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Garden Gate Jul/Aug 2018

You CAN create the garden of your dreams with Garden Gate magazine! Every issue is packed with must-have plants, reader tips, simple time- and money-saving ideas, step-by-step, how-to help and the inspiration you need to create a gorgeous garden year after year.

Land:
United States
Sprog:
English
Udgiver:
Active Interest Media
Frekvens:
Bimonthly
39,30 kr.(Inkl. moms)
189,01 kr.(Inkl. moms)
6 Udgivelser

i denne udgave

1 min
from the editor

I love creating container gardens. Through trial and error I’ve found certain combinations and colors that I use every year. For example, the go-to combo for my entry is a large deep-burgundy New Zealand flax, airy pennisetum, bright orange zinnia, purple calibrachoa and black sweet potato vine. Then there are those containers I like to experiment with. If these containers don’t turn out as I imagine, I may keep swapping things out all summer. Sometimes I like the new look even better. On page 12 we’ll share two containers that, for whatever reason, didn’t shine in our test garden last year. But we kept working at it and with a few additions and tweaks, they were stunning by the end of summer. Speaking of challenges, do you struggle with clay soil?…

gargatus180701_article_003_01_02
3 min
great ideas from smart gardeners

The flag marks the spot Carly Hancock, Iowa When she’s doing other yard chores, such as pruning or dead-heading, Carly sometimes spies a volunteer tree seedling or weed growing in her green ground cover. She usually stops what she’s doing to go get her soil knife or other weeding tool. But when she returns, she can’t always find the invader she spotted earlier. Instead of trying to lug around multiple tools, she’s found a lighter, simpler option: a few small American flags on sticks. She carries them in her back pocket, and when a trouble spot appears, she pops a flag in the ground. The red, white and blue can’t be missed when she returns with tool in hand. When all the hard work of tending to the yard is done, she can…

gargatus180701_article_004_01_01
1 min
from the   wild side

Spotted salamander Ambystoma maculatum Spotted salamanders are nocturnal and live under rocks, fallen logs and in tunnels in moist, forested areas in Eastern Canada, west through the midwestern United States and eastern Texas and south to Georgia. Two rows of bright orange or yellow spots make their stout 6- to 9-in. dark brown, gray or black bodies easier to see. The adult in the photo above has dark gray skin and yellow spots. LIFE CYCLE They become most active in early spring when rains fall and vernal pools (temporary pools of water) form. These seasonal water sources are a safe place to breed, lay eggs and for the larvae to grow. Salamanders can live 20 years or more! And they are homebodies: They live near and breed in the same pools year after…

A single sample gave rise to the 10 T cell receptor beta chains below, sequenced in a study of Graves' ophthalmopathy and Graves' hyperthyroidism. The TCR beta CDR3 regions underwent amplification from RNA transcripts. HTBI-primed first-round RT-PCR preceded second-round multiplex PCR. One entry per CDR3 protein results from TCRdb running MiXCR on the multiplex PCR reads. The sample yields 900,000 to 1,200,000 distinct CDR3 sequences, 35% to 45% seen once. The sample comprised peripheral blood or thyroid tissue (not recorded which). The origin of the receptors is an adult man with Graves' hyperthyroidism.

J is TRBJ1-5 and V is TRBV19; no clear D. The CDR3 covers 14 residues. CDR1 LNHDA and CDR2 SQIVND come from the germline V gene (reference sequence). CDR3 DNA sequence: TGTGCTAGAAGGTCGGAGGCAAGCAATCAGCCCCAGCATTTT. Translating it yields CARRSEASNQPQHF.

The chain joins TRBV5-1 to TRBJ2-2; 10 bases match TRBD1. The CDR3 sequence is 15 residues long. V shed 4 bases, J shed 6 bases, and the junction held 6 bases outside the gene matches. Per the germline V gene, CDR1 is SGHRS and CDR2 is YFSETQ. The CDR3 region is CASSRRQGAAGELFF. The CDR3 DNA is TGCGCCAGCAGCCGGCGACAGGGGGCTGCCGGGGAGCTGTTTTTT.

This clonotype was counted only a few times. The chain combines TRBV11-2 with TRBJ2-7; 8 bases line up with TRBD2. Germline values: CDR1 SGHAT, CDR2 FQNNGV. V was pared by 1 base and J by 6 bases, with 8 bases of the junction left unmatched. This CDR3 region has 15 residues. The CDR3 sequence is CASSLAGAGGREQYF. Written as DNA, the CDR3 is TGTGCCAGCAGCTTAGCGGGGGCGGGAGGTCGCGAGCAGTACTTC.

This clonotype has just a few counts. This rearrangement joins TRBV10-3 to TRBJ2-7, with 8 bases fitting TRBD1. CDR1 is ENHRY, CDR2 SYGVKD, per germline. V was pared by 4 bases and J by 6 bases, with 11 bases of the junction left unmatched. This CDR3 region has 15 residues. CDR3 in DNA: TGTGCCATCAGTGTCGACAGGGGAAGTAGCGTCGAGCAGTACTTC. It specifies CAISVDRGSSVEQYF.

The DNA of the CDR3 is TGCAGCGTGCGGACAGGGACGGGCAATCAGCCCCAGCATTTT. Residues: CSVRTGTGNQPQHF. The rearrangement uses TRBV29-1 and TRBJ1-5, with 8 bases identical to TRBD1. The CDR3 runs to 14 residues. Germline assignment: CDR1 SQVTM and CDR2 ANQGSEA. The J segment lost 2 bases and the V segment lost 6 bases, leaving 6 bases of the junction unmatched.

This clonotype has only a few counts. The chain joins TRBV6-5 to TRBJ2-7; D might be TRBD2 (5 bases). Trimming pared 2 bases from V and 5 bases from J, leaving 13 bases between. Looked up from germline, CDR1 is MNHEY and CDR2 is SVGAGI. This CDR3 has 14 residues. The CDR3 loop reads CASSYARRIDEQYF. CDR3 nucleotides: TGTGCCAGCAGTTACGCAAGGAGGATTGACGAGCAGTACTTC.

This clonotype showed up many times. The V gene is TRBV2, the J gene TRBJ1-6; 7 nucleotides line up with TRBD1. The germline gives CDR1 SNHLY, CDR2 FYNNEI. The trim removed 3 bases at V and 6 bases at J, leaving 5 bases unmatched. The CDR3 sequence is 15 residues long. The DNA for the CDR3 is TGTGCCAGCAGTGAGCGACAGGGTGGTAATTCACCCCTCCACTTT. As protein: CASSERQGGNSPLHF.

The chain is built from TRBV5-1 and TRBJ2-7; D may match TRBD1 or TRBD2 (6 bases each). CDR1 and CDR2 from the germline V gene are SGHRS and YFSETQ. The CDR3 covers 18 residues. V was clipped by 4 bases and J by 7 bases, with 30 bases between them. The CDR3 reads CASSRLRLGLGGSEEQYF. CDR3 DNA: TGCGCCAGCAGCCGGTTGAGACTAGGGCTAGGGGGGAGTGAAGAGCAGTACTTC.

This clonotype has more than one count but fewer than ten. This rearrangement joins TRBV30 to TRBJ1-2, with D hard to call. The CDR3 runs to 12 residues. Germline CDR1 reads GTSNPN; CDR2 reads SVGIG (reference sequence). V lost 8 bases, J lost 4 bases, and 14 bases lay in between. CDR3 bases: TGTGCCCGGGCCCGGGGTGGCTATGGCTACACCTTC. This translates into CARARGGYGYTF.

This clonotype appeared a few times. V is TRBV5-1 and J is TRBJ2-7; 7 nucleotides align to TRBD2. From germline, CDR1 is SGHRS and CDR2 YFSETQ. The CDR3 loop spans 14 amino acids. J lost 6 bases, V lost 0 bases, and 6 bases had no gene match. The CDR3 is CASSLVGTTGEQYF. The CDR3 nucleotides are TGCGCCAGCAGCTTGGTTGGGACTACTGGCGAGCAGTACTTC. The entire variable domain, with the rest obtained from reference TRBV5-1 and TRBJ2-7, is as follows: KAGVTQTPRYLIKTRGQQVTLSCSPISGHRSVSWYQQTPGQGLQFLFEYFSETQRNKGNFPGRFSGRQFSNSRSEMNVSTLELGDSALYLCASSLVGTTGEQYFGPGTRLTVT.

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3 min
save water with this diy rain barrel

Materials list Commercial trash can1¾-in. hose bibb, male threads1 female hose connector1 male hose mender1 female pipe connector1 1-in. fender washer1 plastic downspout adapter1-sq.-ft. 16x18 fiberglass window screen1 4-in. hose clamp 2 1-in. conduit straps4 #8 1/2 -in. sheet metal screws1 4-ft. length of garden hose (or longer)Downspout elbows or flexible adapter5-minute epoxySilicone sealantConcrete blocks for base Nothing beats rainwater for keeping plants healthy. It contains more oxygen than tap water and helps release micronutrients in the soil. So saving what comes off your roof not only saves you a bit of cash, it makes the garden healthier. This simple do-it-yourself rain barrel at left only takes a couple of hours to make. All you need is a heavy-duty commercial trash can and a few plumbing supplies. (Don’t get an inexpensive can—the…

gargatus180701_article_006_01_01
6 min
smart shapes

Flowers are what attract people to a plant—their color, their shape, their scent. Poets have waxed on about flowers, lovers have wooed and been wooed with flowers, and Victorians created a complicated code of meaning ascribed to flowers. But the shape of flowers is even more artful than one might think. The architecture of the bloom reveals a secret: Flowers evolved their shapes to accommodate their specific pollinators. BEAUTY BEGETS FUNCTION Tony Avent of Plant Delights Nursery in Raleigh, North Carolina, has long been fascinated with flower forms. But while flower forms are beautiful, they are also functional. Tony says that flowers have garnered a lot of interest because of their function in nature. “Flower forms correspond to pollinator type,” he says. In the act of pollination, both partners benefit: The…

gargatus180701_article_008_01_02
4 min
2 summer container makeovers

Toward the end of summer, containers you planted up in spring may need a refreshing makeover like the two containers from our test garden in this story did. I used house plants and late-summer-blooming perennials to perk them up. Let me show you how to get your money’s worth on these late additions—after a short stay in the container, they don’t need to be thrown out! OVERWATERING WOES One weekend when this container got too dry, I overcompensated and watered too much for several days. While the gaura and New Zealand sedge didn’t mind, other plants suffered from the attention. I gave up and pulled out the angelonia, phlox, celosia and licorice plant that struggled, along with some of the potting mix that was too soggy. The sedge and gaura are very…

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